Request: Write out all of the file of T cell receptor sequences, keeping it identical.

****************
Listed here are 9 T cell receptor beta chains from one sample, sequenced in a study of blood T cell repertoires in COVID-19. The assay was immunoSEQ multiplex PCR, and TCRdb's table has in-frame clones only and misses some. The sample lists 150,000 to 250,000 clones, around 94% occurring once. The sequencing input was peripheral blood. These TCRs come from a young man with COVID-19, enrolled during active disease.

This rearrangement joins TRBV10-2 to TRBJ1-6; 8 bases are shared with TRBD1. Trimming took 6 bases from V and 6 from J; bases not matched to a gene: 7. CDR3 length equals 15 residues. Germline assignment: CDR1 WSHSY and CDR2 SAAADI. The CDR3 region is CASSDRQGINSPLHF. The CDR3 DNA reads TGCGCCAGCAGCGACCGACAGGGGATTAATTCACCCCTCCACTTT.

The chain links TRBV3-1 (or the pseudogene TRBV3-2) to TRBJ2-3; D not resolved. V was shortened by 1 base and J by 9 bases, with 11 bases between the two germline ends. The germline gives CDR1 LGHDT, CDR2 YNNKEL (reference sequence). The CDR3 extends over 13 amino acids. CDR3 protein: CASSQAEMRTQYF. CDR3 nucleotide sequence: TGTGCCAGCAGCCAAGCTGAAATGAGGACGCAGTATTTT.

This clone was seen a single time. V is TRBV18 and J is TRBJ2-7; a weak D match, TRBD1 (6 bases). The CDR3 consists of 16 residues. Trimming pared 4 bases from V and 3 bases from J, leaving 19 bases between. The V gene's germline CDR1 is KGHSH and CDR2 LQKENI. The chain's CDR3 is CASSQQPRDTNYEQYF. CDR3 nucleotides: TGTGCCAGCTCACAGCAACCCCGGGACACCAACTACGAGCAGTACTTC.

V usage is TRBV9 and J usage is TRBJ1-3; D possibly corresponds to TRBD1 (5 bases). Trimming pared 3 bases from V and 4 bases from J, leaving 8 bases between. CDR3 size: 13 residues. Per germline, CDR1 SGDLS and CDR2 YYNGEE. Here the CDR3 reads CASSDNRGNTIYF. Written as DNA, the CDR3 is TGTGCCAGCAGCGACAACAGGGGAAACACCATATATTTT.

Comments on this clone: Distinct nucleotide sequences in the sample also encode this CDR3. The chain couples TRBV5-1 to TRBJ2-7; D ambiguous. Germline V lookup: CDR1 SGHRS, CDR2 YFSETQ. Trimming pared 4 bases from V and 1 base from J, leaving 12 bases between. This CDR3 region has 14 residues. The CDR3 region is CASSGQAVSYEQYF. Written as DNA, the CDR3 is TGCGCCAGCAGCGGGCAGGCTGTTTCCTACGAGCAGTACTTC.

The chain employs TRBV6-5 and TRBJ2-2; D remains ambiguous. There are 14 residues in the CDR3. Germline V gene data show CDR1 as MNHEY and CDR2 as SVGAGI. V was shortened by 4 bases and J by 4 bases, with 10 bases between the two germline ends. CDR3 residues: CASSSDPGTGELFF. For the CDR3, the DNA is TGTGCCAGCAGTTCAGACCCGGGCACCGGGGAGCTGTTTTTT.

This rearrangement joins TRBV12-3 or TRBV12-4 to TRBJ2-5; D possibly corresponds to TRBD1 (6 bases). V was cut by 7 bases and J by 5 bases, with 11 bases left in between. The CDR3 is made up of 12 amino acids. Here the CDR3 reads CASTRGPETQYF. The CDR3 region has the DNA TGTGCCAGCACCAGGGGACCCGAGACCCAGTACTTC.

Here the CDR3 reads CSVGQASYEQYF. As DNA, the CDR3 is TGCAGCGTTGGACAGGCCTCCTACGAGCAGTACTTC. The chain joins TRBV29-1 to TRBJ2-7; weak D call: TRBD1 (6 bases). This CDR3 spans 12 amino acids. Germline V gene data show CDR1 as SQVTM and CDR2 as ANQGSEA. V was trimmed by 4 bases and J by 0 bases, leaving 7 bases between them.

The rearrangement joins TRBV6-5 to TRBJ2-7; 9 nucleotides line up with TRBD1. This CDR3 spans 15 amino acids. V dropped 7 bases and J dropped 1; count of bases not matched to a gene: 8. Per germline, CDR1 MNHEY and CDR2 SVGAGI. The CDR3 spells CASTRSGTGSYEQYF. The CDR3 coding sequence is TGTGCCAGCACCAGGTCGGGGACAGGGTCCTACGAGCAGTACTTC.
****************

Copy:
Listed here are 9 T cell receptor beta chains from one sample, sequenced in a study of blood T cell repertoires in COVID-19. The assay was immunoSEQ multiplex PCR, and TCRdb's table has in-frame clones only and misses some. The sample lists 150,000 to 250,000 clones, around 94% occurring once. The sequencing input was peripheral blood. These TCRs come from a young man with COVID-19, enrolled during active disease.

This rearrangement joins TRBV10-2 to TRBJ1-6; 8 bases are shared with TRBD1. Trimming took 6 bases from V and 6 from J; bases not matched to a gene: 7. CDR3 length equals 15 residues. Germline assignment: CDR1 WSHSY and CDR2 SAAADI. The CDR3 region is CASSDRQGINSPLHF. The CDR3 DNA reads TGCGCCAGCAGCGACCGACAGGGGATTAATTCACCCCTCCACTTT.

The chain links TRBV3-1 (or the pseudogene TRBV3-2) to TRBJ2-3; D not resolved. V was shortened by 1 base and J by 9 bases, with 11 bases between the two germline ends. The germline gives CDR1 LGHDT, CDR2 YNNKEL (reference sequence). The CDR3 extends over 13 amino acids. CDR3 protein: CASSQAEMRTQYF. CDR3 nucleotide sequence: TGTGCCAGCAGCCAAGCTGAAATGAGGACGCAGTATTTT.

This clone was seen a single time. V is TRBV18 and J is TRBJ2-7; a weak D match, TRBD1 (6 bases). The CDR3 consists of 16 residues. Trimming pared 4 bases from V and 3 bases from J, leaving 19 bases between. The V gene's germline CDR1 is KGHSH and CDR2 LQKENI. The chain's CDR3 is CASSQQPRDTNYEQYF. CDR3 nucleotides: TGTGCCAGCTCACAGCAACCCCGGGACACCAACTACGAGCAGTACTTC.

V usage is TRBV9 and J usage is TRBJ1-3; D possibly corresponds to TRBD1 (5 bases). Trimming pared 3 bases from V and 4 bases from J, leaving 8 bases between. CDR3 size: 13 residues. Per germline, CDR1 SGDLS and CDR2 YYNGEE. Here the CDR3 reads CASSDNRGNTIYF. Written as DNA, the CDR3 is TGTGCCAGCAGCGACAACAGGGGAAACACCATATATTTT.

Comments on this clone: Distinct nucleotide sequences in the sample also encode this CDR3. The chain couples TRBV5-1 to TRBJ2-7; D ambiguous. Germline V lookup: CDR1 SGHRS, CDR2 YFSETQ. Trimming pared 4 bases from V and 1 base from J, leaving 12 bases between. This CDR3 region has 14 residues. The CDR3 region is CASSGQAVSYEQYF. Written as DNA, the CDR3 is TGCGCCAGCAGCGGGCAGGCTGTTTCCTACGAGCAGTACTTC.

The chain employs TRBV6-5 and TRBJ2-2; D remains ambiguous. There are 14 residues in the CDR3. Germline V gene data show CDR1 as MNHEY and CDR2 as SVGAGI. V was shortened by 4 bases and J by 4 bases, with 10 bases between the two germline ends. CDR3 residues: CASSSDPGTGELFF. For the CDR3, the DNA is TGTGCCAGCAGTTCAGACCCGGGCACCGGGGAGCTGTTTTTT.

This rearrangement joins TRBV12-3 or TRBV12-4 to TRBJ2-5; D possibly corresponds to TRBD1 (6 bases). V was cut by 7 bases and J by 5 bases, with 11 bases left in between. The CDR3 is made up of 12 amino acids. Here the CDR3 reads CASTRGPETQYF. The CDR3 region has the DNA TGTGCCAGCACCAGGGGACCCGAGACCCAGTACTTC.

Here the CDR3 reads CSVGQASYEQYF. As DNA, the CDR3 is TGCAGCGTTGGACAGGCCTCCTACGAGCAGTACTTC. The chain joins TRBV29-1 to TRBJ2-7; weak D call: TRBD1 (6 bases). This CDR3 spans 12 amino acids. Germline V gene data show CDR1 as SQVTM and CDR2 as ANQGSEA. V was trimmed by 4 bases and J by 0 bases, leaving 7 bases between them.

The rearrangement joins TRBV6-5 to TRBJ2-7; 9 nucleotides line up with TRBD1. This CDR3 spans 15 amino acids. V dropped 7 bases and J dropped 1; count of bases not matched to a gene: 8. Per germline, CDR1 MNHEY and CDR2 SVGAGI. The CDR3 spells CASTRSGTGSYEQYF. The CDR3 coding sequence is TGTGCCAGCACCAGGTCGGGGACAGGGTCCTACGAGCAGTACTTC.